Meta-analyses of more recent data show similar things — that parents are less happy with their marriages than non-parents. The changes seem to be most abrupt in the first year, and then there is some recovery, though not complete. As one study helpfully concludes, “In sum, parenthood hastens marital decline.”
It is worth noting that these studies do tend to find that people who are happier before they have kids recover better, and that planned pregnancies are less impactful than unplanned ones. And the effects are not enormously large. Many people are still, on net, happy with their spouse. Just, you know, slightly less.
Precisely why this happens is hard to know. One answer may be lack of time to focus on the relationship, a problem that may be amenable to some solutions (see the second part of this newsletter). But before going to solutions, it seems useful to look at two specific things that researchers have suspected as playing a role: unequal chore allocation and less sex. In fact, there is evidence that both are important.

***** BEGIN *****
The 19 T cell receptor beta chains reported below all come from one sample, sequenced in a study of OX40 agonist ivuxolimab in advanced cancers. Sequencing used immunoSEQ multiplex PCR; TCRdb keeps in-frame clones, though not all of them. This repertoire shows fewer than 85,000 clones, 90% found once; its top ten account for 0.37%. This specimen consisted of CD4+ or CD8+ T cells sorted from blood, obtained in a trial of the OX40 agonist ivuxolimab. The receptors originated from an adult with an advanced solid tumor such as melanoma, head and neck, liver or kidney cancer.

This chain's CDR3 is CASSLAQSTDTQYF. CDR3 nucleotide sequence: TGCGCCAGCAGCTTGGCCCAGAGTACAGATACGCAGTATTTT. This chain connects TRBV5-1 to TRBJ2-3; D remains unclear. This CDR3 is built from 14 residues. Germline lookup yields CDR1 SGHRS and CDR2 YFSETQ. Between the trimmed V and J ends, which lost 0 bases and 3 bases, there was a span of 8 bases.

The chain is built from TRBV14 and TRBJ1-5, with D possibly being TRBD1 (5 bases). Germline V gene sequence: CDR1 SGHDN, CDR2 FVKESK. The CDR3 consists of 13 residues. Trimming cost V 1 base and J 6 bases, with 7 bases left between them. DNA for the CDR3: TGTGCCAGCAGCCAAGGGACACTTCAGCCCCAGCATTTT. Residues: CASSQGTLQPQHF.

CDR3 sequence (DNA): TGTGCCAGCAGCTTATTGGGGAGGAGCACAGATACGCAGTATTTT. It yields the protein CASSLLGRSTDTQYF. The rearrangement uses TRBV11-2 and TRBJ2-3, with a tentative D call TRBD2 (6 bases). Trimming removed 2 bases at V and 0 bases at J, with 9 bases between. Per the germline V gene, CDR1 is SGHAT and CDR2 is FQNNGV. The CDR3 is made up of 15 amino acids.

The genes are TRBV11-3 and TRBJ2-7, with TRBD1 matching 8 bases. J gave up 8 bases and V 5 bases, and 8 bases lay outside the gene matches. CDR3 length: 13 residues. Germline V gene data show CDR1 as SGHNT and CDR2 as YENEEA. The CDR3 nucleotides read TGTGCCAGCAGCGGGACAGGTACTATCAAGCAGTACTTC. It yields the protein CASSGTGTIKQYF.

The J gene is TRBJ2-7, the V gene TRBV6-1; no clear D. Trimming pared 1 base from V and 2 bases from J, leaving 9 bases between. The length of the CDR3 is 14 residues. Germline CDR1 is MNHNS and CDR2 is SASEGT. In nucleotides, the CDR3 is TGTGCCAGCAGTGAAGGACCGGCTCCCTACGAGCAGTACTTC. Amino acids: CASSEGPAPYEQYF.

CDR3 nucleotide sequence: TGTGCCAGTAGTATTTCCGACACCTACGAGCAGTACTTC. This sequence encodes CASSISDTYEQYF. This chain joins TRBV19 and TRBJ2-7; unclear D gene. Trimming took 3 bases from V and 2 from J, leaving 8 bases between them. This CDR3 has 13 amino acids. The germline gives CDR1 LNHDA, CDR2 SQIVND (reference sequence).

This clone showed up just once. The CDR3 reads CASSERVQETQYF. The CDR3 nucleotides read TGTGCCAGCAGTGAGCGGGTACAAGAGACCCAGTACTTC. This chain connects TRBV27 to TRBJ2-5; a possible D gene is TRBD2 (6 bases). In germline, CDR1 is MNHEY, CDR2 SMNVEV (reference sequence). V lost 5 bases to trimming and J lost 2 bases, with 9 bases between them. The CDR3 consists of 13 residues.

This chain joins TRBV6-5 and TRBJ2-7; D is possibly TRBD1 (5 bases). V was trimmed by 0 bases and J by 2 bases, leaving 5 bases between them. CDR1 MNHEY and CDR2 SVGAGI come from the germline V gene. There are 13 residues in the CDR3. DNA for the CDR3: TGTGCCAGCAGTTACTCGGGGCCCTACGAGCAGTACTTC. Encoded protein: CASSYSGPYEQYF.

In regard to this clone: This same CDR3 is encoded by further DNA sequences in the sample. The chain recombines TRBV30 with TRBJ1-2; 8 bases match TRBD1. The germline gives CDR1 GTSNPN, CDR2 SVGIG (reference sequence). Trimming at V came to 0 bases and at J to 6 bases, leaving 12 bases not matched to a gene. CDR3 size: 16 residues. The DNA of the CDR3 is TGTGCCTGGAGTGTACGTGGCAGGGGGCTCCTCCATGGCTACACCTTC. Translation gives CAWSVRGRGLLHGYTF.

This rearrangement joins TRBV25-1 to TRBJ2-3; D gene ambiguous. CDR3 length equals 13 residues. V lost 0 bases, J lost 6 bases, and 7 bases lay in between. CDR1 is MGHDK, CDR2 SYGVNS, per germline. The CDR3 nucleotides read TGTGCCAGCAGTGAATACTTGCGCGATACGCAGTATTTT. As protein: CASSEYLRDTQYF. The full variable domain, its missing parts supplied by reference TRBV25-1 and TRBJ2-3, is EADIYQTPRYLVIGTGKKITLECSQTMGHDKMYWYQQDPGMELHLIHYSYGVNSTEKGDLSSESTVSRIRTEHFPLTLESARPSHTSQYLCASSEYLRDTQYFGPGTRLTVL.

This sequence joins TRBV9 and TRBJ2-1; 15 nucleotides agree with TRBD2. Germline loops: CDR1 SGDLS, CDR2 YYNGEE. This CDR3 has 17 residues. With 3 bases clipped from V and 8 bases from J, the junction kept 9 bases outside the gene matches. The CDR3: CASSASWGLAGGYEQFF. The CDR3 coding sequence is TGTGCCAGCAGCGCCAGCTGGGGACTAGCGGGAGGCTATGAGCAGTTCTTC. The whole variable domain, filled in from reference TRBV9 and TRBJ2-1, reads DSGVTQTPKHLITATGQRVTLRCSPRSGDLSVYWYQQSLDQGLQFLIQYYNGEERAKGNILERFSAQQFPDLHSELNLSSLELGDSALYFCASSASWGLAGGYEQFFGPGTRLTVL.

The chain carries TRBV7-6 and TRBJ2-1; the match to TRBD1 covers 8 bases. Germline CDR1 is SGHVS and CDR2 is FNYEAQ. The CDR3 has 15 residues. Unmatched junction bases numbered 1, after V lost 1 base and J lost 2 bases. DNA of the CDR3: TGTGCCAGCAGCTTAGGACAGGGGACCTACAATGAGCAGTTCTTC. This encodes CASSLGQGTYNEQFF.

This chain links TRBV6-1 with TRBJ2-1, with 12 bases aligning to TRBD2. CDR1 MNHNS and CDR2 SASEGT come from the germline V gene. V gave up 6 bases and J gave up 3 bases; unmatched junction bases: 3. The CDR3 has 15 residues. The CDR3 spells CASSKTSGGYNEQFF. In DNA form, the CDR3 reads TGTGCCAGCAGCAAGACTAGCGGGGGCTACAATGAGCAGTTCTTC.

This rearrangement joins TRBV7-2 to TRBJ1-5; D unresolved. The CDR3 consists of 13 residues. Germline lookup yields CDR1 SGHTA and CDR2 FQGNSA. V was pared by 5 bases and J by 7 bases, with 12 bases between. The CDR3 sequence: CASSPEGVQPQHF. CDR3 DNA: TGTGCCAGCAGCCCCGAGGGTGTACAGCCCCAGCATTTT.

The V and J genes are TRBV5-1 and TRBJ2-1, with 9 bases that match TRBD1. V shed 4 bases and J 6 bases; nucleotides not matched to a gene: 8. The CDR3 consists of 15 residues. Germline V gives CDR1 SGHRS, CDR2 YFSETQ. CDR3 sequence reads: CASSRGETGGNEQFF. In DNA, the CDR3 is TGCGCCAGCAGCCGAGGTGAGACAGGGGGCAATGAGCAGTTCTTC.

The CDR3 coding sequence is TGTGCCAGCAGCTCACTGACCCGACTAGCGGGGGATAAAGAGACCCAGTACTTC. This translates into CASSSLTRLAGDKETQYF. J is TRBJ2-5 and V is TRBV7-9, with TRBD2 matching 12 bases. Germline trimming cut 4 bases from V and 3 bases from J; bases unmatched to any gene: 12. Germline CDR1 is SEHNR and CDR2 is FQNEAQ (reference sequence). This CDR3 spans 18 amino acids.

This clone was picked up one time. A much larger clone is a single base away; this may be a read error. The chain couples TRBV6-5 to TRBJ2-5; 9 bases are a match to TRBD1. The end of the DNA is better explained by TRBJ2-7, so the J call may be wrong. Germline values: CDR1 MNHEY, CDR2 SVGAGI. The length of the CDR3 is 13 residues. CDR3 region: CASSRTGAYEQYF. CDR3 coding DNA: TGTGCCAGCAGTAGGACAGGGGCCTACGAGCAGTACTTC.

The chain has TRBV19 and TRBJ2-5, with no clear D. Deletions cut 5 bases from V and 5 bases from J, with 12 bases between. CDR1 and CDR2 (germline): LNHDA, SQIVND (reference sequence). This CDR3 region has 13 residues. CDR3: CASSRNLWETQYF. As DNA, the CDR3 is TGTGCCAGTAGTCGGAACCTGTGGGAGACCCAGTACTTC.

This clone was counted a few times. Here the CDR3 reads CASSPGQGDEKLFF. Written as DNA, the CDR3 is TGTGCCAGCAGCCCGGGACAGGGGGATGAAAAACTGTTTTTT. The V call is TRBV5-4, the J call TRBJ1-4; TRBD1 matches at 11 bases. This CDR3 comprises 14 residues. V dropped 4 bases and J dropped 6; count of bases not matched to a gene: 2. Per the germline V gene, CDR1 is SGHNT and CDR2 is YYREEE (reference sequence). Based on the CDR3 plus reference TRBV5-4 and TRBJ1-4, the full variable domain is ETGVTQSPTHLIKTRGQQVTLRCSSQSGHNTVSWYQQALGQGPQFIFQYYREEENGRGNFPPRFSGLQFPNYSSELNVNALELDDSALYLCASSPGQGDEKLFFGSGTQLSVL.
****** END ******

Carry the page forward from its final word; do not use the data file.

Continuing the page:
Beginning with the basic facts: If we look at time-use data — that is, people’s reports of how much time they spend on various activities — we see that on average, women spend more time than men on housework and child-rearing-related activities. Even if we compare women who work full-time with men who work full-time, the women spend about an hour and a half more during the day caring for kids, doing housework, and shopping. This was true even before the pandemic.
Looking at data over the long span of the past 50 years, there has been a decline in time spent on household work, but the time is still unequal. Studies show that women do more housework even if they make more money. We can see this in the graph below. In households where men bring in more than 90% of the income, they do much less housework; when women bring in more than 90% of the income, the housework amounts are almost equal.